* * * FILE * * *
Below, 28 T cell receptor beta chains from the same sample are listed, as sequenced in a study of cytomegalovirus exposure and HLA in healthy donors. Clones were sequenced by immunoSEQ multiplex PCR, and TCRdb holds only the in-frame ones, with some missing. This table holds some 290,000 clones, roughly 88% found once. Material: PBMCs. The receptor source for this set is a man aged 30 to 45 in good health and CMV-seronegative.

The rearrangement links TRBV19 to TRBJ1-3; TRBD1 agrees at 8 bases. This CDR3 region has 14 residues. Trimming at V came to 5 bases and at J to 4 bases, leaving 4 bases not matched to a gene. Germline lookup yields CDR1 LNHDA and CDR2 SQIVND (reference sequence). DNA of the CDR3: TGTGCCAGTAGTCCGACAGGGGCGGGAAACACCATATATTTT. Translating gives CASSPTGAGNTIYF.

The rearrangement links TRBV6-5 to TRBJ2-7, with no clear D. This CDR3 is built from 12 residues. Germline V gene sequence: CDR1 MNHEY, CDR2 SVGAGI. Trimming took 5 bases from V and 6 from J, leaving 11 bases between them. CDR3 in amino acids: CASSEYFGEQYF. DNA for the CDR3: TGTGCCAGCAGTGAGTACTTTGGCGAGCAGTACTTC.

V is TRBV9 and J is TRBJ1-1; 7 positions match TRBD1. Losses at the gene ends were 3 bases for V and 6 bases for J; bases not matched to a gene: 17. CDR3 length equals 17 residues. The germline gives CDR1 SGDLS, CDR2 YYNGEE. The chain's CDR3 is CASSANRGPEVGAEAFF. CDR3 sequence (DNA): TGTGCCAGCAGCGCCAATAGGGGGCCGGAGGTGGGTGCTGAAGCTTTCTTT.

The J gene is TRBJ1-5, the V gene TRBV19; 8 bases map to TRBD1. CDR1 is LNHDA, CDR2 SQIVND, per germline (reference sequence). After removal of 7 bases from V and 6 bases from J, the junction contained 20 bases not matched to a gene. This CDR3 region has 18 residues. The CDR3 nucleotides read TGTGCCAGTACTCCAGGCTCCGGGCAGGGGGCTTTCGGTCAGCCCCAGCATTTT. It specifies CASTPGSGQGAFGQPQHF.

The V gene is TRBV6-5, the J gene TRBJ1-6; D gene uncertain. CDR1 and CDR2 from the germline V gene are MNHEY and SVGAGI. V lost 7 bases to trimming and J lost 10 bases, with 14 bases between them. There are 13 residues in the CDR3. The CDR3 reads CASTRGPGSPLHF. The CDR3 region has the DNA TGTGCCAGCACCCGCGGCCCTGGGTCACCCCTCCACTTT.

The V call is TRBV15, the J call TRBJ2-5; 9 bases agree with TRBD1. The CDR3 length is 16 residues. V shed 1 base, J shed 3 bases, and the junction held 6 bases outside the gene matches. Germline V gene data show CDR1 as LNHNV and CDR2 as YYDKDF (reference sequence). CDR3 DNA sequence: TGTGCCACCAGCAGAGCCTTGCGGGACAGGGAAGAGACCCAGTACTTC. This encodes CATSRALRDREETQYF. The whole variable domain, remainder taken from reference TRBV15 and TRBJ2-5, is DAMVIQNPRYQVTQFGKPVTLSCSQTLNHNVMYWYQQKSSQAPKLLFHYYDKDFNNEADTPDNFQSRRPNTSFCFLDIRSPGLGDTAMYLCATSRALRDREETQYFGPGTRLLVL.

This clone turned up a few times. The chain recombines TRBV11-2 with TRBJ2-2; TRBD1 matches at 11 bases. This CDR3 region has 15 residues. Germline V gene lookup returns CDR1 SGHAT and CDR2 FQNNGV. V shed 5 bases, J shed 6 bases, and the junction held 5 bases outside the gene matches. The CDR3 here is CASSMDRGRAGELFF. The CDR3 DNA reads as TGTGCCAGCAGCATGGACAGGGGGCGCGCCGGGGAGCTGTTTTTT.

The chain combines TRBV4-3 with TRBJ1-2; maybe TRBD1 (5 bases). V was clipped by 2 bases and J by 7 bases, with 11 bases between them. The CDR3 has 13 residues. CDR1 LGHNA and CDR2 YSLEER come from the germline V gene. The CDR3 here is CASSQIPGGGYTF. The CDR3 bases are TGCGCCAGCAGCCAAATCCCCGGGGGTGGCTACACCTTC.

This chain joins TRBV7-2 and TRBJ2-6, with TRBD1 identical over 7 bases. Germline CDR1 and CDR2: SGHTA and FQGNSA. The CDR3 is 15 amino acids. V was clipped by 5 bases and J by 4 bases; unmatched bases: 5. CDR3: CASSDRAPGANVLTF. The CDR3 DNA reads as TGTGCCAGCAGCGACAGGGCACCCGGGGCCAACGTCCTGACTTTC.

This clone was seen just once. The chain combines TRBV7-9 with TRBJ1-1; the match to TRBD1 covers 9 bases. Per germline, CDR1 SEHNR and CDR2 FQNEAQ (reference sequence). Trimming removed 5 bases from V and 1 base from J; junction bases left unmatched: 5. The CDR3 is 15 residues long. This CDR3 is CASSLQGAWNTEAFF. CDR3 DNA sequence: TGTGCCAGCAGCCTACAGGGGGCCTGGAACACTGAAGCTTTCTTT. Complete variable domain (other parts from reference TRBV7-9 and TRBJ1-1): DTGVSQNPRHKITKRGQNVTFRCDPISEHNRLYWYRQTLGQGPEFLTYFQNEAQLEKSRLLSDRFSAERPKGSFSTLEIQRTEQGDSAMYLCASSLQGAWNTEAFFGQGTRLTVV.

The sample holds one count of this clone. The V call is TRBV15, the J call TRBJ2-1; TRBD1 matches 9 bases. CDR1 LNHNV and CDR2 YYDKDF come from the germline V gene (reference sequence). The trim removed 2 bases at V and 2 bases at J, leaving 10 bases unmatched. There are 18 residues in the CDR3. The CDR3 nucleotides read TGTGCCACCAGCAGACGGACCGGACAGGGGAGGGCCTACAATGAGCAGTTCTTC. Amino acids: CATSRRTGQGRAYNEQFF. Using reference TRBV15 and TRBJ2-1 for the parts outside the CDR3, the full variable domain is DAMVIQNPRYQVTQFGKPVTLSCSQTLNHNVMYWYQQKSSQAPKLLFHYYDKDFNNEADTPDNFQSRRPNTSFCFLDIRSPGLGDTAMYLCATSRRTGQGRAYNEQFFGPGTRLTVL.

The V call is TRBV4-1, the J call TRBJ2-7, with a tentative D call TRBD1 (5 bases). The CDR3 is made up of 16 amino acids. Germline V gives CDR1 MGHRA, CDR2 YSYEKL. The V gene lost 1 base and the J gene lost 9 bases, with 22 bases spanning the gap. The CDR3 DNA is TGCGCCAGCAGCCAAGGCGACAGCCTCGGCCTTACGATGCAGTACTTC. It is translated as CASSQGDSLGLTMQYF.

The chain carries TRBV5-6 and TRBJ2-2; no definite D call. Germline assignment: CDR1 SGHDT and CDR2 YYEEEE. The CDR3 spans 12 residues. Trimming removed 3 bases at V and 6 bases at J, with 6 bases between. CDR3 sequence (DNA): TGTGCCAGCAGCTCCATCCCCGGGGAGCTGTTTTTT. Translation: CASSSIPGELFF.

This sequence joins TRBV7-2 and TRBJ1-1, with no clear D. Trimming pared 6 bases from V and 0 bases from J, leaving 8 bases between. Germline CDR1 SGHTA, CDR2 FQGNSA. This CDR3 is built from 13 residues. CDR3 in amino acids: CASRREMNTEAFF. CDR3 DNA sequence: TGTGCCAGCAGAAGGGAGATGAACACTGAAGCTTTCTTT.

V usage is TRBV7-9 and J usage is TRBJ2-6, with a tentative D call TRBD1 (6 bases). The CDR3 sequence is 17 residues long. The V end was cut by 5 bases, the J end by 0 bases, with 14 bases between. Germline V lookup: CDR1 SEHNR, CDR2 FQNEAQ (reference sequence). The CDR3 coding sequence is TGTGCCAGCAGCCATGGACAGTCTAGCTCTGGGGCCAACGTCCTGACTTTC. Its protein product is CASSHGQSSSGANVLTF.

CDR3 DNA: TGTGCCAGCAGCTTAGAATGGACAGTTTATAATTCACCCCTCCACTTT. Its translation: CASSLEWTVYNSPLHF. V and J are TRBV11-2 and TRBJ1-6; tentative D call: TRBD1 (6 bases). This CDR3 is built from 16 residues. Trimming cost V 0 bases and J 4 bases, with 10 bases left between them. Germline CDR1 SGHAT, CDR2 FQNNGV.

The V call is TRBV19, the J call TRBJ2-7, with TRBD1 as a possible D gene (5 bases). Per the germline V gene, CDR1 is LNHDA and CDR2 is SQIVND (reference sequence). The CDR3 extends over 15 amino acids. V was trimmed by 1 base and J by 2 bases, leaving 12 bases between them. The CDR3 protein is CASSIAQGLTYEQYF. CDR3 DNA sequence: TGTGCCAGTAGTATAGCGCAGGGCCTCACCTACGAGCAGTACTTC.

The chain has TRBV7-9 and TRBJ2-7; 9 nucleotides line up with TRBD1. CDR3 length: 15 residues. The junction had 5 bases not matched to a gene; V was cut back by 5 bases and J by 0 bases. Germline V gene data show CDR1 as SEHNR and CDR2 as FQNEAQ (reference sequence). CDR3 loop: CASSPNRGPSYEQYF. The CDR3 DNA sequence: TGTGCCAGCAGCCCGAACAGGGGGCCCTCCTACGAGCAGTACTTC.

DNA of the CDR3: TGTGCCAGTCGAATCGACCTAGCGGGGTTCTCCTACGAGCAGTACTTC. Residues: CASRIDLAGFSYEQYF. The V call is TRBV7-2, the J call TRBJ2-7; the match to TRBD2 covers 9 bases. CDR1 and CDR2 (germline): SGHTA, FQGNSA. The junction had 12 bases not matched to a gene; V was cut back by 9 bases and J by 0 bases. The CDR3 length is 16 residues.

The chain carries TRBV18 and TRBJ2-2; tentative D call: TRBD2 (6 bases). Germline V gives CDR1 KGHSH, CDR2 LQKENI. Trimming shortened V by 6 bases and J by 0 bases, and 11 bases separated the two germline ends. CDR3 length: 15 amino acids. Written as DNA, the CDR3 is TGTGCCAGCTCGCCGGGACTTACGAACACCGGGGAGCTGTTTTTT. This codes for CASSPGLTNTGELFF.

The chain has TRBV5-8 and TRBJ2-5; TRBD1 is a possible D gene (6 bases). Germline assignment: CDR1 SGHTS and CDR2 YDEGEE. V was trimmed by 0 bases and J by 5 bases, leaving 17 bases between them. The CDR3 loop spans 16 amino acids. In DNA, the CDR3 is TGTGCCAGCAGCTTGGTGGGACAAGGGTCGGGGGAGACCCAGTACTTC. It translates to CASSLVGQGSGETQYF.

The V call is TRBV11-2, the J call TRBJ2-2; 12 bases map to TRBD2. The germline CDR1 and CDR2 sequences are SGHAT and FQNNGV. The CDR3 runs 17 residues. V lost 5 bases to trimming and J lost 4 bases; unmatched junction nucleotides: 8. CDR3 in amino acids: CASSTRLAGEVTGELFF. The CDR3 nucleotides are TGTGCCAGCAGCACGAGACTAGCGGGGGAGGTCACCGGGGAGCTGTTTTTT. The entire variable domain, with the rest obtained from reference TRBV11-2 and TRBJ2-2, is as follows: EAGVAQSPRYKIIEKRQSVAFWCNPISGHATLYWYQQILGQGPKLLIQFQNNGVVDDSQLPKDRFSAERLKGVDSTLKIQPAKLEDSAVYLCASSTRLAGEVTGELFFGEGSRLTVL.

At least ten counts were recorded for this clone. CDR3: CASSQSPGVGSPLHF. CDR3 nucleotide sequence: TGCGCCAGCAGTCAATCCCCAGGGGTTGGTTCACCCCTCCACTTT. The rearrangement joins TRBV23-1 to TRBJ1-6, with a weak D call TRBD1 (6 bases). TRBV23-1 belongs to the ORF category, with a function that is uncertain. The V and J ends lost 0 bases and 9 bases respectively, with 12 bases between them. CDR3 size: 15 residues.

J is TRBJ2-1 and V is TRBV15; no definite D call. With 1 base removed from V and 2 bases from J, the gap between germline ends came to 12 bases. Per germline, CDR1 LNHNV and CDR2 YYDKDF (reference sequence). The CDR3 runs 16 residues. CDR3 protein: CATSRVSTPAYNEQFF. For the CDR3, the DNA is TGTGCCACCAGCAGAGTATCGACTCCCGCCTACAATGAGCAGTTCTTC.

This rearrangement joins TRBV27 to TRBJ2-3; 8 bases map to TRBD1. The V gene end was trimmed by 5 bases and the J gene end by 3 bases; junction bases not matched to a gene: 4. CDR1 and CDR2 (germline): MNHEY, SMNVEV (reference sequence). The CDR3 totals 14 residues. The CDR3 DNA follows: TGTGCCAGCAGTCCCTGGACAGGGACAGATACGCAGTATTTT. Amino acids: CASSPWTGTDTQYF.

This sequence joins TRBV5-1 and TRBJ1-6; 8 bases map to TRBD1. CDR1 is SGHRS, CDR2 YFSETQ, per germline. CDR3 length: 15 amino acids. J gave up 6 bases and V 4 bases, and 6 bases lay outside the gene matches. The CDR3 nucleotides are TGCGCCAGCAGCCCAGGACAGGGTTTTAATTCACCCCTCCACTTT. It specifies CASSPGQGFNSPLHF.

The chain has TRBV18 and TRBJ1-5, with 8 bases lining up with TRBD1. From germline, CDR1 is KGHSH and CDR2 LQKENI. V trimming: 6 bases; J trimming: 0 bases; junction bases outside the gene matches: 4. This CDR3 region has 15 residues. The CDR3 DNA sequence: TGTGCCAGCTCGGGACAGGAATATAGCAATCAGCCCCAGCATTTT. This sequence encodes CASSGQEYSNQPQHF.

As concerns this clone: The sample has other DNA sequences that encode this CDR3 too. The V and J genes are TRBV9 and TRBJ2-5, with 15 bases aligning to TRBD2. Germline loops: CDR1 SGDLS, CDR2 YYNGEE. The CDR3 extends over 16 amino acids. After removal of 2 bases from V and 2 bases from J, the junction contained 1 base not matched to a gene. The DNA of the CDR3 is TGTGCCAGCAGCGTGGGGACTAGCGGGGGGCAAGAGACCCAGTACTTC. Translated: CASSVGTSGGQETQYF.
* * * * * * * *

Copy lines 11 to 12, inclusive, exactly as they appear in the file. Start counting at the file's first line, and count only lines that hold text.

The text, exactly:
This clone was seen just once. The chain combines TRBV7-9 with TRBJ1-1; the match to TRBD1 covers 9 bases. Per germline, CDR1 SEHNR and CDR2 FQNEAQ (reference sequence). Trimming removed 5 bases from V and 1 base from J; junction bases left unmatched: 5. The CDR3 is 15 residues long. This CDR3 is CASSLQGAWNTEAFF. CDR3 DNA sequence: TGTGCCAGCAGCCTACAGGGGGCCTGGAACACTGAAGCTTTCTTT. Complete variable domain (other parts from reference TRBV7-9 and TRBJ1-1): DTGVSQNPRHKITKRGQNVTFRCDPISEHNRLYWYRQTLGQGPEFLTYFQNEAQLEKSRLLSDRFSAERPKGSFSTLEIQRTEQGDSAMYLCASSLQGAWNTEAFFGQGTRLTVV.

The sample holds one count of this clone. The V call is TRBV15, the J call TRBJ2-1; TRBD1 matches 9 bases. CDR1 LNHNV and CDR2 YYDKDF come from the germline V gene (reference sequence). The trim removed 2 bases at V and 2 bases at J, leaving 10 bases unmatched. There are 18 residues in the CDR3. The CDR3 nucleotides read TGTGCCACCAGCAGACGGACCGGACAGGGGAGGGCCTACAATGAGCAGTTCTTC. Amino acids: CATSRRTGQGRAYNEQFF. Using reference TRBV15 and TRBJ2-1 for the parts outside the CDR3, the full variable domain is DAMVIQNPRYQVTQFGKPVTLSCSQTLNHNVMYWYQQKSSQAPKLLFHYYDKDFNNEADTPDNFQSRRPNTSFCFLDIRSPGLGDTAMYLCATSRRTGQGRAYNEQFFGPGTRLTVL.